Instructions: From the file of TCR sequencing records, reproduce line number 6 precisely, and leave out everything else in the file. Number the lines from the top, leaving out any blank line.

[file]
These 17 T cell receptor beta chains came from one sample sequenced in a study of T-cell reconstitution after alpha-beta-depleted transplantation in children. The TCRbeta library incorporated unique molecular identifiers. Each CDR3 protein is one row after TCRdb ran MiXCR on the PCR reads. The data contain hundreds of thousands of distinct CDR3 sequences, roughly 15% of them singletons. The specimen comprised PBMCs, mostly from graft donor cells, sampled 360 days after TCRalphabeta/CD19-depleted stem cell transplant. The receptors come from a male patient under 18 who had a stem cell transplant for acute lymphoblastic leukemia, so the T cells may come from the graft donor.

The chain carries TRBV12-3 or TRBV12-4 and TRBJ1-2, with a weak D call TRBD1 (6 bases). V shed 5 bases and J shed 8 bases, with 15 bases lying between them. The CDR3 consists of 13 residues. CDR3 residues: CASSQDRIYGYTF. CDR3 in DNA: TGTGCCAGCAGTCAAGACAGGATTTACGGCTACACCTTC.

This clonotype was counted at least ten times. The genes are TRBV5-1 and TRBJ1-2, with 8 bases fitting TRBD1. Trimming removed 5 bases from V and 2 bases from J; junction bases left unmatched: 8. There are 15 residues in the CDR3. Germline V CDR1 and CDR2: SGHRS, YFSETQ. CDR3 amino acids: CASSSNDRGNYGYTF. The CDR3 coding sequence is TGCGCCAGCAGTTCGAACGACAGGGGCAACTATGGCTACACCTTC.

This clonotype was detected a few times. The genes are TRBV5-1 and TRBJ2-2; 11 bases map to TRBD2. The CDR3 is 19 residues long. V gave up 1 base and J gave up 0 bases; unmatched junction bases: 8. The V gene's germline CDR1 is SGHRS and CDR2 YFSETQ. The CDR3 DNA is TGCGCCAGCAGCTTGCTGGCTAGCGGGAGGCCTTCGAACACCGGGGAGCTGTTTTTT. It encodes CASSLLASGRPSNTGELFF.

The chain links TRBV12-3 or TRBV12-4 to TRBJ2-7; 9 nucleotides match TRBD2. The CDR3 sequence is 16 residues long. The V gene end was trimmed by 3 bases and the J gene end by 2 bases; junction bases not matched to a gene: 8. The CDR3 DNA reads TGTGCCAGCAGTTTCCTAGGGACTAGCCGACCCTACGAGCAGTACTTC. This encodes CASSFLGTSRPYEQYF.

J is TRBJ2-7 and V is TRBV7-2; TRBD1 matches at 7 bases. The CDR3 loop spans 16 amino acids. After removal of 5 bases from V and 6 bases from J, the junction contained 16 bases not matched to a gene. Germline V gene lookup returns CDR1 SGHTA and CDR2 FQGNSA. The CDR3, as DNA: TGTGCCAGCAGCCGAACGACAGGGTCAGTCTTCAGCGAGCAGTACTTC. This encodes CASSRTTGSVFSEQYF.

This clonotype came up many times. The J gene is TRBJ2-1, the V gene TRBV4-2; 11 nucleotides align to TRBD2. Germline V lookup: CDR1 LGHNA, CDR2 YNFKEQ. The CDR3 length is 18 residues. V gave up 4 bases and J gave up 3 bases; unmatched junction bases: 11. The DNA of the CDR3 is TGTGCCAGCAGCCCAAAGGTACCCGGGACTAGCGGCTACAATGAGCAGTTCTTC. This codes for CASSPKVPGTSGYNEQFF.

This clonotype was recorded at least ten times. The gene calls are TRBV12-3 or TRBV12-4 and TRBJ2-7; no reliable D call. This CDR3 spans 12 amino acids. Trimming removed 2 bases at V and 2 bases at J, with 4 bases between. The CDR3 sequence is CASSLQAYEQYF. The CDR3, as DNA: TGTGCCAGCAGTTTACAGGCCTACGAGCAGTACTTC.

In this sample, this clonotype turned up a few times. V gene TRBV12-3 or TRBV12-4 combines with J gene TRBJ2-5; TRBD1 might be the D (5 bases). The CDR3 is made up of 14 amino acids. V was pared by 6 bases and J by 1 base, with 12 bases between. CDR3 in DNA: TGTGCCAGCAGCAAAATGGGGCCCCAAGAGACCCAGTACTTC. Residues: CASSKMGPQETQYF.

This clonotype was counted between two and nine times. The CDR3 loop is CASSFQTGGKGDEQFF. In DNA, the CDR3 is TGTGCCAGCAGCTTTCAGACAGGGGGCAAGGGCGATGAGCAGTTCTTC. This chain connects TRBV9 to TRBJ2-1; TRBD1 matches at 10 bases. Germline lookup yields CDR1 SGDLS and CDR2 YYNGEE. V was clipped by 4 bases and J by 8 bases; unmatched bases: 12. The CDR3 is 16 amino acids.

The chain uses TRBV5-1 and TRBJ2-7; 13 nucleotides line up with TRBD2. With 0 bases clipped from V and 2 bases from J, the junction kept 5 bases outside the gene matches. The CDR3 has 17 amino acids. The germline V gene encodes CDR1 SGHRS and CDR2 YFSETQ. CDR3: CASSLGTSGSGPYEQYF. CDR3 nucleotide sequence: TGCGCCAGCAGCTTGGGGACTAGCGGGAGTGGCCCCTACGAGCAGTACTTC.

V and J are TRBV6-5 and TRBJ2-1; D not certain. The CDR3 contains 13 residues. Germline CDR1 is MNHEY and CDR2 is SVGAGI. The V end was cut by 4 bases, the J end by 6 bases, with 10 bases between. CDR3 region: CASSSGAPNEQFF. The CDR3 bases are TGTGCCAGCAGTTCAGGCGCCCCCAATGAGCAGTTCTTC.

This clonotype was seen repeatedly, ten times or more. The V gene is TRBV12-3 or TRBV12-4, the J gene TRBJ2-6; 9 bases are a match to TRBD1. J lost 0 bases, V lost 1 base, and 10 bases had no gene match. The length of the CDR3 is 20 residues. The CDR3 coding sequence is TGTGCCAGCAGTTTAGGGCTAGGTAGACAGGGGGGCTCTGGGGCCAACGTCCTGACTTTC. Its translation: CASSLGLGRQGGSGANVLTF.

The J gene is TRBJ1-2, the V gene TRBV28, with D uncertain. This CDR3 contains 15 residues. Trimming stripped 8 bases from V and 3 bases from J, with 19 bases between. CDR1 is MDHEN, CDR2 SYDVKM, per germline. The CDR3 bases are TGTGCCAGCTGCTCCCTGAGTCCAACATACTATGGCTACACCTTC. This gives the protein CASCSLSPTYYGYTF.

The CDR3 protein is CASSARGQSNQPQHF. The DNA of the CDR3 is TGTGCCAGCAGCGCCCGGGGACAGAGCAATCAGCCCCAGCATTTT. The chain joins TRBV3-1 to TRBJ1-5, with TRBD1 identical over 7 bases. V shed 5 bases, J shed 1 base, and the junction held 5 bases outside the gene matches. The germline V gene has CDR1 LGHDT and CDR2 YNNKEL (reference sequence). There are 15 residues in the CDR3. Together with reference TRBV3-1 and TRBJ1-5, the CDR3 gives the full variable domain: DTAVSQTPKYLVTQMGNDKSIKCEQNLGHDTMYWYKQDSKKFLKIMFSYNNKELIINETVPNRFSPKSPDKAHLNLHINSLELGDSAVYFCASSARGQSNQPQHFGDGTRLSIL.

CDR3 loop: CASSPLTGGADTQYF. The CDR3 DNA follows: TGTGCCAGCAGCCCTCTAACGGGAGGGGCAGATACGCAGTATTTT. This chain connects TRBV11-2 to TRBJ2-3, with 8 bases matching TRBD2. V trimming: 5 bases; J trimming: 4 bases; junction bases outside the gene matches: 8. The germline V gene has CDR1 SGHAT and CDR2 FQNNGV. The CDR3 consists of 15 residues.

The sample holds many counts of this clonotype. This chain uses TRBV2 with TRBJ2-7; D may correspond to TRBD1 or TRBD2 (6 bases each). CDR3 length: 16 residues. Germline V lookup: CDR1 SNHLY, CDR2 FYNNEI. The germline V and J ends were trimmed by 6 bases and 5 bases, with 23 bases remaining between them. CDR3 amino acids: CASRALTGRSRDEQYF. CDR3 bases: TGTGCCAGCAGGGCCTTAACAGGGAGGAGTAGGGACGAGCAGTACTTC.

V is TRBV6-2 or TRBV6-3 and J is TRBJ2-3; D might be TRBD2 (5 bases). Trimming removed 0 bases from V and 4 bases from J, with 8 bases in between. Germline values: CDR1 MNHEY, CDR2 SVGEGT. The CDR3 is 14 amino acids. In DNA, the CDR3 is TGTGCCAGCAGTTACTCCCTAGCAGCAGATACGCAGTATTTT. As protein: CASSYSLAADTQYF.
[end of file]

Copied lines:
J is TRBJ2-7 and V is TRBV7-2; TRBD1 matches at 7 bases. The CDR3 loop spans 16 amino acids. After removal of 5 bases from V and 6 bases from J, the junction contained 16 bases not matched to a gene. Germline V gene lookup returns CDR1 SGHTA and CDR2 FQGNSA. The CDR3, as DNA: TGTGCCAGCAGCCGAACGACAGGGTCAGTCTTCAGCGAGCAGTACTTC. This encodes CASSRTTGSVFSEQYF.